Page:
Have you heard about the chap who converts BMW’s scintillating M3 CSL, the lighter, sharper, more powerful version of the M3 E46, from an SMG flappy-paddle transmission to a good-old-fashioned manual gearbox?
I like the thought of this. But not in the way you may be imagining.
It amuses me that someone would spend a small fortune on a car that’s well documented for having a frustrating, automated manual transmission, and then go and spend a smaller small fortune replacing it all.
Yes, an M3 CSL with a stick that is stirred by your left hand and clutch pedal that requires a well-timed shove of your left foot would be a jolly nice thing indeed. Especially on one of those never-ending stretching of alpine roads, like the Col de Turini, where the naughty sound of that engine, amplified by the race-style carbon airbox, bounces off the mountainside and echoes off tunnel walls, filling the cabin with a six-cylinder symphony as you work up and down the gears.
You’d probably end up with blisters on the palm of your hand from working that lever just so you could play through the engine’s full repertoire time and time again.
However, you can do that in a regular M3. I know what you’re thinking: it doesn’t sound as thrilling. And you’d be right. I’ve driven both models, many times, over the years, and I’d say the standard M3 is probably 90 per cent as aurally absorbing as the CSL. It’s special, but not special.
But here’s the rub. The standard car is less than a third of the price. Judged by the ads on Piston Heads at the time of writing, a nice CSL is probably in the region of £70,000. A tidy M3 is around £20,000.
What’s more, you don’t have to hand over a suitcase full of cash (okay, a bank transfer or credit card payment will suffice) to have the original SMG system’s electro-hydraulic actuator, console-mounted selector and steering-column mounted paddles removed and replaced with a traditional gearstick and clutch pedal arrangement.
There’s so much more to the M3 E46 than that, though.
The BMW Motorsport 3.2-litre, straight-six S54 engine is held aloft as something of a masterpiece, a highpoint amongst the highlights of BMW’s engine family. With no turbocharger in sight, it develops 338bhp at 7900rpm and 269Ib ft at 5000rpm, and makes the flat-six of a contemporary Porsche 911 (996) sound underwhelming, frankly.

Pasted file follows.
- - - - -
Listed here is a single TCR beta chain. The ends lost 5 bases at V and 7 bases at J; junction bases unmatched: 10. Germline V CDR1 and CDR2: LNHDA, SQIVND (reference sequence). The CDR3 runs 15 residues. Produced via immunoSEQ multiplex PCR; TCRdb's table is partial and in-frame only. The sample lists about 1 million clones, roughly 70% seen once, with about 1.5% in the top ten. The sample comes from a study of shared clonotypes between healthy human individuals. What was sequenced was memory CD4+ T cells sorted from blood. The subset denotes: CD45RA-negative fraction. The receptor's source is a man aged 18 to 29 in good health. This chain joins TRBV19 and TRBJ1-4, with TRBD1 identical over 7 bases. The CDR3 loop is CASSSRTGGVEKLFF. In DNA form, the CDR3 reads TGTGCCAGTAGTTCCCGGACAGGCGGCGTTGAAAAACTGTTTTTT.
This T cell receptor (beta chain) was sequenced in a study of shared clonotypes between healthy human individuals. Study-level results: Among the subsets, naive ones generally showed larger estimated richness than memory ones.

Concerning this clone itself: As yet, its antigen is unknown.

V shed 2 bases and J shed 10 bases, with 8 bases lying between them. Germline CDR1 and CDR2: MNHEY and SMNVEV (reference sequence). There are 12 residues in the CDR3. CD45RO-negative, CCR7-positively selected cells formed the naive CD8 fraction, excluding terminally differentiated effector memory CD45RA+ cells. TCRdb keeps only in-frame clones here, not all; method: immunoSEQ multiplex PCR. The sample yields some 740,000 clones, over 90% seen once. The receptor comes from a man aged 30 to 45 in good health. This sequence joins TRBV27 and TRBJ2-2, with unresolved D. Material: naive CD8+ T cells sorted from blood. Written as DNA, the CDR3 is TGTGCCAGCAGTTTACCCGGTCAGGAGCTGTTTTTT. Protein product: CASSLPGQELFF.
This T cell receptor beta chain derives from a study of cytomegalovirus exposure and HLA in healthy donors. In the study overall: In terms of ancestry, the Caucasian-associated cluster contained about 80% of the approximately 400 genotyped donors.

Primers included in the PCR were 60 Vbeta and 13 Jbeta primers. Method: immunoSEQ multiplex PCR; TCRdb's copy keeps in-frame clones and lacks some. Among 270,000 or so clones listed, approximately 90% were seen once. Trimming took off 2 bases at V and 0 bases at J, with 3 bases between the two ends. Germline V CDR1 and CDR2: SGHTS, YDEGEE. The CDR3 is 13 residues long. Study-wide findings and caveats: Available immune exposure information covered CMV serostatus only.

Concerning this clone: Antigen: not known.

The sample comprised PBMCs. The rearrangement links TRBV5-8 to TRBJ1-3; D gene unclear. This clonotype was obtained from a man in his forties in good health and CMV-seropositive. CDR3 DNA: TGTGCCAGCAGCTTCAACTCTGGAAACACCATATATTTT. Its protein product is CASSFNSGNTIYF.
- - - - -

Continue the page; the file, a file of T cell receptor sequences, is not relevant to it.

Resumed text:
Then there’s the chassis. A classic front-engined, rear-wheel drive set up is always a surefire recipe for fun, assuming engineers have done their job properly. And in the case of the M3 E46, the engineers have. It takes a little while and the right stretch of road to scratch beneath the surface, but when the M3 shows its depth of ability you’ll be staggered.
Once the suspension has settled – it’s a circa 1500 kilo car, designed to be useable in all environments and not just the race track, so a little patience is required – you’ll discover a chassis that offers poise and powerslides in equal measure.
And unlike a CSL, you could comfortably picture yourself in retirement, driving with your partner to north to explore Scotland, or down to the Channel and on to the South of France, confident in the knowledge that it will take any grand tour in its stride, unlike a CSL that will leave a driver feeling as weary as the morning after a stag or hen do.
At this point, collectors will point out that the CSL was limited in numbers, with around 540 sold in the UK, versus more than 12,000 manual, right-hand drive M3s. But the market is waking up to the all-round brilliance of the regular model, values have been creeping up and nice examples are getting harder and harder to find.
I know this, because I bought an M3, in manual, coupé, non-sunroof configuration, and with 71,000 miles on the clock, for £13,250, in the summer of 2019. Looking at prices now, the same car would cost me – or you – at least £20,000.
This I tell you not because I care about what it’s worth – I’m keeping it well into my retirement then handing it over to my children, assuming they’ll be receptive to such things in another couple of decades – but because you shouldn’t miss out on one of the greatest BMW M cars of all time.
In Evo magazine’s 2001 Car of the Year, the M3 was only beaten to the winning position by a £231,000 Pagani Zonda C12 S. Along the way, it saw off the Lamborghini Murcielago, TVR Tamora, Porsche 911 Carrera, Lotus Elise S2, Aston Martin Vanquish, Ruf R Turbo and Mitsubishi Evo VII, amongst others. The conclusion: ‘For the money the M3 is unbeatable.’
It still is. But not for much longer.
Don’t say I didn’t warn you.